Wednesday, July 2, 2014

Analyzing Data Part 2- The Literacy Teacher's Playbook Book Study

The analyzing data section was a long and informative section, so we did half last Tuesday and we are finishing this section today! Last week we talked about analyzing data through:
1. Engagement Inventories
2. Book Logs
3. Reading Interest Inventories
4. Writing about Reading
5. Responses to a whoke book comprehension assessment
6. Fluency assessments
7. Running Records

This is a lot of ways to analyze data for literacy and just think the author has more for us to use!!!

This week we are analyzing through:
1. Conversation
2. discoveries from narrative writing
3. studying writing engagement
4. making discoveries from informational writing
5. making discoveries from opinion writing

Analyzing conversation: you are thinking about two things when you analyze conversations. The stude ts speaking and listening skills as well as their ability to talk about the text. Can they explain what they are thinking articulately? Do they participate freely in the conversation? Can they build on the thoughts of others? How do they react and what do they do if someone has and shares a differing idea?

Narrative Writing: First one has to know what narrative writing is. Narrative writing is when a story is attempted. The writer has a sequence of events. Did the writer focus on the important event or moment? Is this focus maintained? Do they use details to support this focus? How strong is the beginning and the end? Is the story easy to follow and are the sequence of events understandable? Are the story elements evident? Is the spelling, sentence structure and punctuation understood by the writer?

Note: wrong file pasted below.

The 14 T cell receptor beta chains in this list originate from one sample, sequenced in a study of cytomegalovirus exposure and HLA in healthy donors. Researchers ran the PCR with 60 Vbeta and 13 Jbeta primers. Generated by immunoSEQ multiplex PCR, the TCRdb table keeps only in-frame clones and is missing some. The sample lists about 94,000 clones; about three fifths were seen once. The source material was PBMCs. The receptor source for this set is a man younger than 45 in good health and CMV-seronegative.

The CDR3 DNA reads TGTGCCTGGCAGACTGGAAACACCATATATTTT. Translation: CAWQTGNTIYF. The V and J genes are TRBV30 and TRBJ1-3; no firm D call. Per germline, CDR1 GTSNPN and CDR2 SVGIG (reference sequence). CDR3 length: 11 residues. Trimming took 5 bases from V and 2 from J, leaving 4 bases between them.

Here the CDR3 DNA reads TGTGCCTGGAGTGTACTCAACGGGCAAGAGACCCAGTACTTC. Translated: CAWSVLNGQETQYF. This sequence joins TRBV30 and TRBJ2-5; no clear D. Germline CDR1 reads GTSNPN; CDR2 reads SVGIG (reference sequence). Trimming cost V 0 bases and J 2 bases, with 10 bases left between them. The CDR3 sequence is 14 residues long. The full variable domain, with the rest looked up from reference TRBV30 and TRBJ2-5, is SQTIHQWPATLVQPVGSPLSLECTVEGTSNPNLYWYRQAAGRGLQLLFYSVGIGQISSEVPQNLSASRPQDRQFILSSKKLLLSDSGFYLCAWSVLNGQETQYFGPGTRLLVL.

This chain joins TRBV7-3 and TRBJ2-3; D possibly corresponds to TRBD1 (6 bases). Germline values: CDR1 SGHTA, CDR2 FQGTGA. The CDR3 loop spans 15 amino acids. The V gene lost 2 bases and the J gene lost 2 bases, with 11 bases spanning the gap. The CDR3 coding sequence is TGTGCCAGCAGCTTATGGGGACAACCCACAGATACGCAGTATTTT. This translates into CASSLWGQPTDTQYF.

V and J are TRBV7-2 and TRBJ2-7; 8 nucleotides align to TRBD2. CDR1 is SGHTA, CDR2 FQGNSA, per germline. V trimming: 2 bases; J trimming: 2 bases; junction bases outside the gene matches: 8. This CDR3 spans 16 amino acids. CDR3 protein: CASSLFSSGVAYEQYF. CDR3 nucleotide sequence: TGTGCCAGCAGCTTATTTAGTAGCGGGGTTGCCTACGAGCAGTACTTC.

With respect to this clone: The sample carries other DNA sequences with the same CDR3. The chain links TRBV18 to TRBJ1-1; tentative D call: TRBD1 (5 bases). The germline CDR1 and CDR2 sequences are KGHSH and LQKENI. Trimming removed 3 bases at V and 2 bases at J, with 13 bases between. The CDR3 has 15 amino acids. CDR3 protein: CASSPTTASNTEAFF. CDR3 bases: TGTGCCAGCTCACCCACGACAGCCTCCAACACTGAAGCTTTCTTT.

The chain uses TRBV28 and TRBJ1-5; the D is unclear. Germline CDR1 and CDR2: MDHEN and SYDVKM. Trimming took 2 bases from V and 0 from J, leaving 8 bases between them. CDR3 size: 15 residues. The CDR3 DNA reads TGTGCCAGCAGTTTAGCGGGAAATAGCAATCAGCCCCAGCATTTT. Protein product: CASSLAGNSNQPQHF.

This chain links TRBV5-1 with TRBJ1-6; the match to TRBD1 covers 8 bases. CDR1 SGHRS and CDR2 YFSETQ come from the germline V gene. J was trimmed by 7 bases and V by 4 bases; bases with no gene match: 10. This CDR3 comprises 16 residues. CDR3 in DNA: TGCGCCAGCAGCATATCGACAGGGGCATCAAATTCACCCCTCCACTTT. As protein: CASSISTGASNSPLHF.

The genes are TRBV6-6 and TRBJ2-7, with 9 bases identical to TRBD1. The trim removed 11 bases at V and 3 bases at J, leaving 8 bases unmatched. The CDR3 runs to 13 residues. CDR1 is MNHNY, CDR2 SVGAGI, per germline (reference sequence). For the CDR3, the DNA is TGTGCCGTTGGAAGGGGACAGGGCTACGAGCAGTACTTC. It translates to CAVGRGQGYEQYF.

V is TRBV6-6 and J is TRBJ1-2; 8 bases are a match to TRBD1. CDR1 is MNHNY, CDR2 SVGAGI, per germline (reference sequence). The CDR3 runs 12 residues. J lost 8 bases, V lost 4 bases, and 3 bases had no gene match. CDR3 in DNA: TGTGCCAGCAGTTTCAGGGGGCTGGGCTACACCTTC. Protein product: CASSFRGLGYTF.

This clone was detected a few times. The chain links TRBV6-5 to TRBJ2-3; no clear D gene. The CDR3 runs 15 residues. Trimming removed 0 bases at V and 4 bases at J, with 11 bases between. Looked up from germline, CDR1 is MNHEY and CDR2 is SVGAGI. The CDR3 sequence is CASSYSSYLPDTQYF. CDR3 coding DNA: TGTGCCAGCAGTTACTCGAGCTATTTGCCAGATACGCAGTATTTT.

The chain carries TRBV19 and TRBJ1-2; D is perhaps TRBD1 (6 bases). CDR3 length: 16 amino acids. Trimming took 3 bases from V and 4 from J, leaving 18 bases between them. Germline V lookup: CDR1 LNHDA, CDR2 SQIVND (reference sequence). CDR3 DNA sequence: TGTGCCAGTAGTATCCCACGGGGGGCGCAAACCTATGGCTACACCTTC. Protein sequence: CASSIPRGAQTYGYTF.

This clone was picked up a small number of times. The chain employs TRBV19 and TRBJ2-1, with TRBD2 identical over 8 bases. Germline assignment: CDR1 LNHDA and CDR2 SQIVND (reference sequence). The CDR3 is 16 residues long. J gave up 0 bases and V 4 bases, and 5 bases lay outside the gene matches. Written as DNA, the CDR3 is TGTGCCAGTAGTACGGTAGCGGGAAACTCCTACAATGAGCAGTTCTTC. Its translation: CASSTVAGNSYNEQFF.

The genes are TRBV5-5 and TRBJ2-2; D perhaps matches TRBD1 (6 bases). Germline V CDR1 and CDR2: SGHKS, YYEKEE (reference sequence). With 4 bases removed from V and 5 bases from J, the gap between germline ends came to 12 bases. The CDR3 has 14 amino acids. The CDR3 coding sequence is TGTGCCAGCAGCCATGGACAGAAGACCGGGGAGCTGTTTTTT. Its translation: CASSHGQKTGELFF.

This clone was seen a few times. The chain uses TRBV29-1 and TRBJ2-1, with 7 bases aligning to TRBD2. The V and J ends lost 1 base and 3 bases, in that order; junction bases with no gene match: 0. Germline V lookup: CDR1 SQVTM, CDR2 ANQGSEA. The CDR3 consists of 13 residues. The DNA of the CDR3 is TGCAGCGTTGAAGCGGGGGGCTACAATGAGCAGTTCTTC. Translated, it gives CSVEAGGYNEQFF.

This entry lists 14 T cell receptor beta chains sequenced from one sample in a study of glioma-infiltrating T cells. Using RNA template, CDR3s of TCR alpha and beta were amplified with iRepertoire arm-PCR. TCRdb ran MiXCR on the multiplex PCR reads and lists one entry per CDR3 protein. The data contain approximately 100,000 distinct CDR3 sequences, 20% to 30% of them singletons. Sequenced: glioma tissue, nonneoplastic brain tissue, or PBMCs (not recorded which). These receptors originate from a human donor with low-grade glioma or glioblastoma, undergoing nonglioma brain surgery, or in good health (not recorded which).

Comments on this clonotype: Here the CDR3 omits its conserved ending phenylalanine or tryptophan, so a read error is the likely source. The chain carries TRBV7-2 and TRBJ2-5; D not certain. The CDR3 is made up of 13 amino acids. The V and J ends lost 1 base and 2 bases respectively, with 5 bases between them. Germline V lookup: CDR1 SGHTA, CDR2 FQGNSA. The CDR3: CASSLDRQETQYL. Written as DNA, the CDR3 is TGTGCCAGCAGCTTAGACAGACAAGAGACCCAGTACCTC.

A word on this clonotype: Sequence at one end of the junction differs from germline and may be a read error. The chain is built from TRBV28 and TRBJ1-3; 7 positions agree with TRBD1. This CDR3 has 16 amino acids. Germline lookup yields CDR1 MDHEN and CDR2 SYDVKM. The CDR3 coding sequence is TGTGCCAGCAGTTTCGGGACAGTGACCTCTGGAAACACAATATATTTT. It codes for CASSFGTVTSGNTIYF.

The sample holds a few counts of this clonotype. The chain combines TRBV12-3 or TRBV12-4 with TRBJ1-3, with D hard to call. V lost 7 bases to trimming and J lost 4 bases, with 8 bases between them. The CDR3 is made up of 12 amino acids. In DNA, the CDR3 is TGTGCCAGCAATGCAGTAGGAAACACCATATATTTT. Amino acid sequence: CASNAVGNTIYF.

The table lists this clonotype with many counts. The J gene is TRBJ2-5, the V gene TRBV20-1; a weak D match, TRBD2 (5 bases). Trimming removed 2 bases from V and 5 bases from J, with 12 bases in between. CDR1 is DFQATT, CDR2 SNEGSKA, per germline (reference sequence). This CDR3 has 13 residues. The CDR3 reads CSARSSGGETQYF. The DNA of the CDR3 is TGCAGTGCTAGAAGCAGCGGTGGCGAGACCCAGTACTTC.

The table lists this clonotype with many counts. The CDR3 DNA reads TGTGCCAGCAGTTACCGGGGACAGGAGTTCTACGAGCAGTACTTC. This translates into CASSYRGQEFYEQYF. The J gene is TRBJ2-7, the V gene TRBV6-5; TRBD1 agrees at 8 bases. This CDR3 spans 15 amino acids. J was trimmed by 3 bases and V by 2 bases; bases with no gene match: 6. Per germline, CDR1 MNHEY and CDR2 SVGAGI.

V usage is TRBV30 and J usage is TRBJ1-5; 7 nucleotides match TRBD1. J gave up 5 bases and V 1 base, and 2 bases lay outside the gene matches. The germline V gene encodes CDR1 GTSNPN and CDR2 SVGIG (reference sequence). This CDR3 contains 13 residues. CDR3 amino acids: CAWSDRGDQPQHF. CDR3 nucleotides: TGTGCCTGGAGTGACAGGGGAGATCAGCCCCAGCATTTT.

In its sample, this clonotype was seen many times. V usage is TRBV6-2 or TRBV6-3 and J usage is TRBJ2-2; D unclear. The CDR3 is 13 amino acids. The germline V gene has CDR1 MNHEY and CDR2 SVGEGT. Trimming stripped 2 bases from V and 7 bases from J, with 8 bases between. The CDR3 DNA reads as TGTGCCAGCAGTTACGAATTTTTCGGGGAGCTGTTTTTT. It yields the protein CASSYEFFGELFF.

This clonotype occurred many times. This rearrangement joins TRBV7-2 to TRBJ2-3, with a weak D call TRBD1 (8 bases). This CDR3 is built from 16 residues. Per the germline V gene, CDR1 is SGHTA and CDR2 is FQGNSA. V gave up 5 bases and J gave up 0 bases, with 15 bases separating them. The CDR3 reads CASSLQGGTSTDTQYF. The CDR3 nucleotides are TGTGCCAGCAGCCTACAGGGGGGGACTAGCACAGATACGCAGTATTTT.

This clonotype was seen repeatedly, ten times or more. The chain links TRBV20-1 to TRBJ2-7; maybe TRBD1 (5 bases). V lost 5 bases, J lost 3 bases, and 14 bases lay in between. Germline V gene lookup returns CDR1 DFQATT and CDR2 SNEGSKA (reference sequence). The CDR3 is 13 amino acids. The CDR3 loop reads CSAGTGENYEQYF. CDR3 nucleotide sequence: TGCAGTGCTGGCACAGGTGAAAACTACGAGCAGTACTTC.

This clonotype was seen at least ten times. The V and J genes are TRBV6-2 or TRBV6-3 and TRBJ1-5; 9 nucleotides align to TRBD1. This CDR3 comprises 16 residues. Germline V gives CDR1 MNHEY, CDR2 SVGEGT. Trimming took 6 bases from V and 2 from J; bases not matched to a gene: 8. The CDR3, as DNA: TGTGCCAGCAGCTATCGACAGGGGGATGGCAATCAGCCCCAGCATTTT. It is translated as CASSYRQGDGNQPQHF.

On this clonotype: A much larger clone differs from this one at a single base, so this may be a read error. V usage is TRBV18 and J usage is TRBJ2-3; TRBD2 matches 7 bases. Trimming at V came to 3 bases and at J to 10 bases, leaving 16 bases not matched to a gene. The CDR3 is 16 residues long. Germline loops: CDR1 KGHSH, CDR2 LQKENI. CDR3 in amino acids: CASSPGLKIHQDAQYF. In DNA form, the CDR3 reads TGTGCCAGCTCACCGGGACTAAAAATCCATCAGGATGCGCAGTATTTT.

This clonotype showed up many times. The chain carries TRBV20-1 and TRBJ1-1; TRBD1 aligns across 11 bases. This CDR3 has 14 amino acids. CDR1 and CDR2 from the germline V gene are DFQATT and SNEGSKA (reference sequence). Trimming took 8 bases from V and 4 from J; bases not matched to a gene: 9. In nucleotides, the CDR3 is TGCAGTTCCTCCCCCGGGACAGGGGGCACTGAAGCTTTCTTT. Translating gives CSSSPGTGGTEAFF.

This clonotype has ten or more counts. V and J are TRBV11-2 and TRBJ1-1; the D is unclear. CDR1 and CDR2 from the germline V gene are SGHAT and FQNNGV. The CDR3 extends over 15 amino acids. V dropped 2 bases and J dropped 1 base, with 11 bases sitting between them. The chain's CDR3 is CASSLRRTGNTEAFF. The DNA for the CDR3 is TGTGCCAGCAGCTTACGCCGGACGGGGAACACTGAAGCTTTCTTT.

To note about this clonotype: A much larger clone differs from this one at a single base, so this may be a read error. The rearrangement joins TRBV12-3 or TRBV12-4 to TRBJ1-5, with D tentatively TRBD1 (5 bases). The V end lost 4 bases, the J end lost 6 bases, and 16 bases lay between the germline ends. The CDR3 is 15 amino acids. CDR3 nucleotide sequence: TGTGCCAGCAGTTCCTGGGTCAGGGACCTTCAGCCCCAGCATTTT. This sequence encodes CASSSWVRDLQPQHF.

Studying writing engagement: Here we are analyzing the behavior of the writer. Do they have a process? How much do they write? Are they engaged when writing? 

Making Discoveries from informational writing: This is a more difficult form of writing for some students. The narrative is just telling a story. This is where there may need to be some research involved in order to write an informational piece. The focus of the piece is on the topic and is it a broad or narrow topic. Does the writer stay on topic? Does the piece have an introduction, body and a conclusion? Is each section organized and structured? Is vocabulary used and how precise is it? How well do they use details and facts?

Making discoveries from Opinion Writing: I love opinion writing!!! The students get to express their feelings. For younger students, opinion writing could be a persuasion letter. A great activity is to have your students listen to the story I Wanna Iguana. Then have them choose an animal they would want for a pet and have them write a letter to their families trying to persuade them to allow them to have this pet. Mail these home! My kids loved this assignment!
Here is a link to the book:
Here are a couple of templates for your kiddos to use when writing this letter:

Basically, this piece is similar to an informational piece. There is an introduction, body and conclusion. Does the writer provide a detailed opinions and doe they have facts to support their opinion? Is it clear and logical? Are there examples?

Two more great books to do opinion writing with are:
What if you had animal teeth?

What if you had animal hair?

This was an awesome and informative section! I loved it1 Thanks for visiting. Please go visit the other blogs below to see what these amazing educators had to share!!!

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